First discursion


That which dwells near its origin departs”

This quote from Holderlin’s The Journey was placed by Martin Heidegger at the end of his origin of the work of art, its use here as a beginning situates the following writing as a sequence of discursions that depart from an encounter with an artwork.

In the first moment of an encounter with an artwork, a between is formed; something that stands between the subject and an artwork, this between provides no comprehension of the artwork which stands to the other side and in this between neither the subject nor the artwork exist as clearly delineated things, instead they could be thought of as hybrid and contingent processes, that diverge and tangle over time.

second discursion

“a huge furiously crossed out something” Charles Simic.
Heidegger talks about the task of bringing “beings to word and appearance”, if one of the tasks of this discursion is too bring an interpretative space to appearance, then it must be acknowledged that there is a fundamental contradiction at work. In the ‘performance’ of an interpretation, what is being performed will stand in the way of what is being seen. These thoughts and reflections will cast a veil across the artwork. In this moment of writing the artwork is ‘used’ as fuel to generate another entity, which will in turn grow in your mind, the imaginative space of you the reader. To look upon something is to create another thing, this is Heidegger’s hermeneutic circle. What is being interpreted is only known because of its absence, its diminishing visibility between these few words.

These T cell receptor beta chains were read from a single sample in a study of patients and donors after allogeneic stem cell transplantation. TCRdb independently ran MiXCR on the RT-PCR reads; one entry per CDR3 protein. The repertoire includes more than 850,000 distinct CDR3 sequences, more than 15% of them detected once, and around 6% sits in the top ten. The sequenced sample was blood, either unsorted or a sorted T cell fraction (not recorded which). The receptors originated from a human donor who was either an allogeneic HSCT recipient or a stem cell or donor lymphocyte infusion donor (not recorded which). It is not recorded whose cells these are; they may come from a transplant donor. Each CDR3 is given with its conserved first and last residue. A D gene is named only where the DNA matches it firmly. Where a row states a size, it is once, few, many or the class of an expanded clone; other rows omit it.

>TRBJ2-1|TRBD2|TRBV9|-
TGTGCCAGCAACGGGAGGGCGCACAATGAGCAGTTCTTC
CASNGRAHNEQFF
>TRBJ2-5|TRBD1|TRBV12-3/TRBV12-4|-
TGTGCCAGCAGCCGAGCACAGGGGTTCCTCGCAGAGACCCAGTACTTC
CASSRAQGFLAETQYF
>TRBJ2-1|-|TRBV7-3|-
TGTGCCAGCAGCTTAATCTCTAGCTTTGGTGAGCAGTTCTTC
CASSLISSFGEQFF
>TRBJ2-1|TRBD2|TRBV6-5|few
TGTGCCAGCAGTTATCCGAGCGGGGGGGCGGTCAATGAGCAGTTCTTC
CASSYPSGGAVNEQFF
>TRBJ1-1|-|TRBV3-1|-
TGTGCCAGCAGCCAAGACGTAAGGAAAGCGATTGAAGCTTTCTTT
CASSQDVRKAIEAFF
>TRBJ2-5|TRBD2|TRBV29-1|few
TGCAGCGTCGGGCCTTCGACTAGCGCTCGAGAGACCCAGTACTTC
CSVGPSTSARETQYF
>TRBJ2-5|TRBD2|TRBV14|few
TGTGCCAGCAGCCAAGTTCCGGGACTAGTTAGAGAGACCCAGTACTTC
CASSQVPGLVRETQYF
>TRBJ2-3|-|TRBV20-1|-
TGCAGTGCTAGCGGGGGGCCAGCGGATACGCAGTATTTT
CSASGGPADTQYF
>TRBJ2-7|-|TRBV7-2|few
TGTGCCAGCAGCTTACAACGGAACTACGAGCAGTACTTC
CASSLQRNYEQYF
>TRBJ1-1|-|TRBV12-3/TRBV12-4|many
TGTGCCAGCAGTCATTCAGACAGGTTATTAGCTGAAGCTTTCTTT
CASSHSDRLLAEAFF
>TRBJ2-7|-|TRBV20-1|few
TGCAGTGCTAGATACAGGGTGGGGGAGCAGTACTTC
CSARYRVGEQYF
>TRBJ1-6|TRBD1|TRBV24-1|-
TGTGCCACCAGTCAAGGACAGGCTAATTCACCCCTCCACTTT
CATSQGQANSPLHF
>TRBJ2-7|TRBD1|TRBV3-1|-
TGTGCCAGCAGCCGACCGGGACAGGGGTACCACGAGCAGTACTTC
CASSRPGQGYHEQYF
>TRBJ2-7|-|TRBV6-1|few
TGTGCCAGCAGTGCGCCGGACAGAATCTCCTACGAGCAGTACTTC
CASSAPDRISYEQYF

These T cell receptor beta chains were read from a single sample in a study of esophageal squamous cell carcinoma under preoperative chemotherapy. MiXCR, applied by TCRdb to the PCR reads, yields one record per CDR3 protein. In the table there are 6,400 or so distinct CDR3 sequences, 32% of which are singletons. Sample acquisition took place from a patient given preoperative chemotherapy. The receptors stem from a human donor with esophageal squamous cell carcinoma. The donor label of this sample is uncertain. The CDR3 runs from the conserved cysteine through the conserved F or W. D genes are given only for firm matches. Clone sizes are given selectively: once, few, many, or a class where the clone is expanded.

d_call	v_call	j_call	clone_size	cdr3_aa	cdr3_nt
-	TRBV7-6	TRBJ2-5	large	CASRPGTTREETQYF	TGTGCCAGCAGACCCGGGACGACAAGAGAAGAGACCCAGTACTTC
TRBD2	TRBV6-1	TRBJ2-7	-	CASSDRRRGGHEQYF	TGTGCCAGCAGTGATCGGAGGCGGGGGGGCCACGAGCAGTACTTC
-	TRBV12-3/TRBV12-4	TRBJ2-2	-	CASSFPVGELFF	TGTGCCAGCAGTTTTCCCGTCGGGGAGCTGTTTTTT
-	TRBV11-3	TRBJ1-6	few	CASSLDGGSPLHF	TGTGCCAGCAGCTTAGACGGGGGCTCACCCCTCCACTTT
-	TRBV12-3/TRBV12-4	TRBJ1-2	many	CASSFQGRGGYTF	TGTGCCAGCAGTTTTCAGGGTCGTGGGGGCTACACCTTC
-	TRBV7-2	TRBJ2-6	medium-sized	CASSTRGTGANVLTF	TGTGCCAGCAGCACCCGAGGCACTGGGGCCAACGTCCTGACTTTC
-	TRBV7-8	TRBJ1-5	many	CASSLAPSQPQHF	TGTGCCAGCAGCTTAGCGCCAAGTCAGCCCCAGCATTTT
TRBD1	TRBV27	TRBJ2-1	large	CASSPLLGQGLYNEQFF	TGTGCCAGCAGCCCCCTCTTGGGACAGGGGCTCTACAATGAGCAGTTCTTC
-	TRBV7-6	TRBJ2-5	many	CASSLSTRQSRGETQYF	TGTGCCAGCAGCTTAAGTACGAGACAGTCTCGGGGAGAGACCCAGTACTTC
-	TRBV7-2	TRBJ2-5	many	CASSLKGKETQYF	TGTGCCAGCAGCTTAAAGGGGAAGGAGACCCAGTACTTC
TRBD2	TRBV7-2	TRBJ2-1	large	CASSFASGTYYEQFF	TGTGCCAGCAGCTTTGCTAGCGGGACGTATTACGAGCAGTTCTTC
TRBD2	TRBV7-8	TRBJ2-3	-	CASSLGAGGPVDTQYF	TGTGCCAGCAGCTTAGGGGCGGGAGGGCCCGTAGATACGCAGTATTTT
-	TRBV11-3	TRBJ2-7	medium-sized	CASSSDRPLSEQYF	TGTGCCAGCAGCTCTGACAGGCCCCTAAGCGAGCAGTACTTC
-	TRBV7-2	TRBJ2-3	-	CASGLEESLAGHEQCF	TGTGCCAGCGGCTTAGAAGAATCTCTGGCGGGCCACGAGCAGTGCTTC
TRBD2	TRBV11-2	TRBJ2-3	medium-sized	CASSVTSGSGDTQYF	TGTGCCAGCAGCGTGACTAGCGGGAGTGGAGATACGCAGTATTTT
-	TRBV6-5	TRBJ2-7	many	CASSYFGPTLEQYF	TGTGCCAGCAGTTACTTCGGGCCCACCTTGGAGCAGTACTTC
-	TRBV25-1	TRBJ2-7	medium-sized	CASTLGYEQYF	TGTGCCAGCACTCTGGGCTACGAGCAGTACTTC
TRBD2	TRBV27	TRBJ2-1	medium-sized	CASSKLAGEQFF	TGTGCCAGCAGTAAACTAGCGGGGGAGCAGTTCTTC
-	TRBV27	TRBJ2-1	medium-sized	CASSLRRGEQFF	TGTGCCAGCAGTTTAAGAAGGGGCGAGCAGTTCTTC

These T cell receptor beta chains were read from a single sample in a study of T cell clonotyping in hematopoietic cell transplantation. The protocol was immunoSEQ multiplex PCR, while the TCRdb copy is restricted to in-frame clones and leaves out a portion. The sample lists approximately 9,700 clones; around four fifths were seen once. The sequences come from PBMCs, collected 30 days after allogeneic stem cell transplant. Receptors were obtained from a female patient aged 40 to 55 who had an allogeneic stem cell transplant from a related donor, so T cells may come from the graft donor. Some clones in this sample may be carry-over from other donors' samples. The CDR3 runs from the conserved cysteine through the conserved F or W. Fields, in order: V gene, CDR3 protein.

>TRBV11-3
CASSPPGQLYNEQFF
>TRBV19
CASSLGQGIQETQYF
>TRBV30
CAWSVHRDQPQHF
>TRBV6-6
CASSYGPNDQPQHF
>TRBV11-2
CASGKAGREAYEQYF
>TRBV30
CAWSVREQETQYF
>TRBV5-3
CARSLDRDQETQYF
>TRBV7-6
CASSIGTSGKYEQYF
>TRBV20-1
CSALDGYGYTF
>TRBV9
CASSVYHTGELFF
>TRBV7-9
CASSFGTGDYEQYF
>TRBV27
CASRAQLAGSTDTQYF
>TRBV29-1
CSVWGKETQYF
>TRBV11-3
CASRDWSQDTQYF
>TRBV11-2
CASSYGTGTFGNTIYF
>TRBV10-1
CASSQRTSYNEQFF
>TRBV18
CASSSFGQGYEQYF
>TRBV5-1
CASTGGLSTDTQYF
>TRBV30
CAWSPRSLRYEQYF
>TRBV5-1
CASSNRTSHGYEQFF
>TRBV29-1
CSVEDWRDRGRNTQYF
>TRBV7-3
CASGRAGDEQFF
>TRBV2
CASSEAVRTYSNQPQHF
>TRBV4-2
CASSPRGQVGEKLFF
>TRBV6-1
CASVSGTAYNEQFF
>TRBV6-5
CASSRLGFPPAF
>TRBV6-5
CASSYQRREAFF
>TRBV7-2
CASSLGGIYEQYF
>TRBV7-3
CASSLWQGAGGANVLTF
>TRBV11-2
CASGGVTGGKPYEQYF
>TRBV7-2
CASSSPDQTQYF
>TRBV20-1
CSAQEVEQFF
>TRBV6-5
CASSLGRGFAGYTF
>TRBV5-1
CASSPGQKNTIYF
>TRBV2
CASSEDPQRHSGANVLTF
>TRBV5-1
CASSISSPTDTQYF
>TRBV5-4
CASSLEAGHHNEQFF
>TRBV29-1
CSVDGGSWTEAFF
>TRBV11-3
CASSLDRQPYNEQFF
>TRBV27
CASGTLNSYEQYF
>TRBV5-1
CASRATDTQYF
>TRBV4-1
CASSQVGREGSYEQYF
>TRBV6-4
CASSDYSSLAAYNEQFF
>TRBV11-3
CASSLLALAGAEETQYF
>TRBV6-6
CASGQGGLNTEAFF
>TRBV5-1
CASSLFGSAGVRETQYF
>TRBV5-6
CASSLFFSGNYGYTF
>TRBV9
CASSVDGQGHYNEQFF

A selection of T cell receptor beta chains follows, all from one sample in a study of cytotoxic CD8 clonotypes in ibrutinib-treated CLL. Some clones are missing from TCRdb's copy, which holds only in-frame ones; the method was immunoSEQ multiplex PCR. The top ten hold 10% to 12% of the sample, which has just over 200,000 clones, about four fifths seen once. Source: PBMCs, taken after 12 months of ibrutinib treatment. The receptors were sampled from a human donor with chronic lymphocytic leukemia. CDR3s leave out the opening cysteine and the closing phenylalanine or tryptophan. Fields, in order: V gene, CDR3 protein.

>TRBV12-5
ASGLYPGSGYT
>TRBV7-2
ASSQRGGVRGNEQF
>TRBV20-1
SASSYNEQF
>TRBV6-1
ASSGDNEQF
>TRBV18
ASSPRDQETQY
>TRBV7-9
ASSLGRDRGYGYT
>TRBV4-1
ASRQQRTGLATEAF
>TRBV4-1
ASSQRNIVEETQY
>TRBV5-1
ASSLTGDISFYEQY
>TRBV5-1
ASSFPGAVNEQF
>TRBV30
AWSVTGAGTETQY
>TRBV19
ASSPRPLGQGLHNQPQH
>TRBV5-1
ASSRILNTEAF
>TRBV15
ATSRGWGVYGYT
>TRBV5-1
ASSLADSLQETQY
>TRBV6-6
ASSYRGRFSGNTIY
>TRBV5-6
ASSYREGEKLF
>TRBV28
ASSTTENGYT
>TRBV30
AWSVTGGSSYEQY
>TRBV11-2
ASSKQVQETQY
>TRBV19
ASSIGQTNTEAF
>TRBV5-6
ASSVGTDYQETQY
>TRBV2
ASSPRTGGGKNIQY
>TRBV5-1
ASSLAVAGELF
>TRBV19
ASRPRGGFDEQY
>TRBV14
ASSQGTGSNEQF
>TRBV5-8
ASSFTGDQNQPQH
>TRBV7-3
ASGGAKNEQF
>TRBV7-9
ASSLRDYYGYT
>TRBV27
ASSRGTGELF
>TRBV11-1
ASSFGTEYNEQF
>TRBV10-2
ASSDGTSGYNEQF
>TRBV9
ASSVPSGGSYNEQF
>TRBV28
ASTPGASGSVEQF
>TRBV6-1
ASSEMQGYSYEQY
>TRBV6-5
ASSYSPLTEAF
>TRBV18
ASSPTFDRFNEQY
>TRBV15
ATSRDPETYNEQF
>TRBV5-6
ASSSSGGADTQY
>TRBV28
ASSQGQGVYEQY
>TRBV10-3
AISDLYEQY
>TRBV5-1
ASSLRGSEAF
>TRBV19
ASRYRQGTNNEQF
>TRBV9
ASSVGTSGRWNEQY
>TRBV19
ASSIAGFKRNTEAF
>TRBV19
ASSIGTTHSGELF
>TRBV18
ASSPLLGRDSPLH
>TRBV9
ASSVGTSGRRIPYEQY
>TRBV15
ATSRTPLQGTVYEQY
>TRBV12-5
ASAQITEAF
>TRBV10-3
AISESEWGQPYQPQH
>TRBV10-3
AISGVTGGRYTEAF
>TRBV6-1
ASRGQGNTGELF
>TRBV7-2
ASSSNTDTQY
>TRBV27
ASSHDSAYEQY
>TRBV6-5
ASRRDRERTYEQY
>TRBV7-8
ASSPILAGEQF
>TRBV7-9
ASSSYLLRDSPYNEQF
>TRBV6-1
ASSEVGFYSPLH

Third discursion

 During an act, or process, of interpretation its relation to what is being interpreted changes. As noted earlier the space of interpretation can gain its own agency and volition. The space of writing, or of reflection assumes its own peculiar and specific gravity, it becomes a ‘body’ in its own right, and it can assume a position of phantom authorship in relation to the material or matter under interpretation.

Fourth discursion

Interpretation and criticism as a slow, patient and gradual realisation of an idea, a plotting out, a playing out, and extended bringing to being of something. This something could be an ‘idea’, a set of social relations or a methodology to be worked out in another situation. But how does this process of bringing to being, “bringing to word or appearances” work, is there a methodology that could be placed in words and applied across different situations? Is there a method to bringing an idea to light? Or is the calling forth of an intuition a theatre of chance and happy accident? Vilem Flusser in his “Into the Universe of Technical Images” talks about how programmable media are designed to make the improbable happen, to hasten the movement from intuition to embodiment. For Flusser the realisation of ideas becomes an almost designed process, rooted in the black box of the camera, the computer, the network society. But perhaps the finding, the dragging out, the digging up, of an idea is more like taking soundings, a plumbing of depths, discovering how deep the water is, a marking out of the maximum dimensions of the invisible by touch, of charting the volume and mass of the idea.

Fifth discursion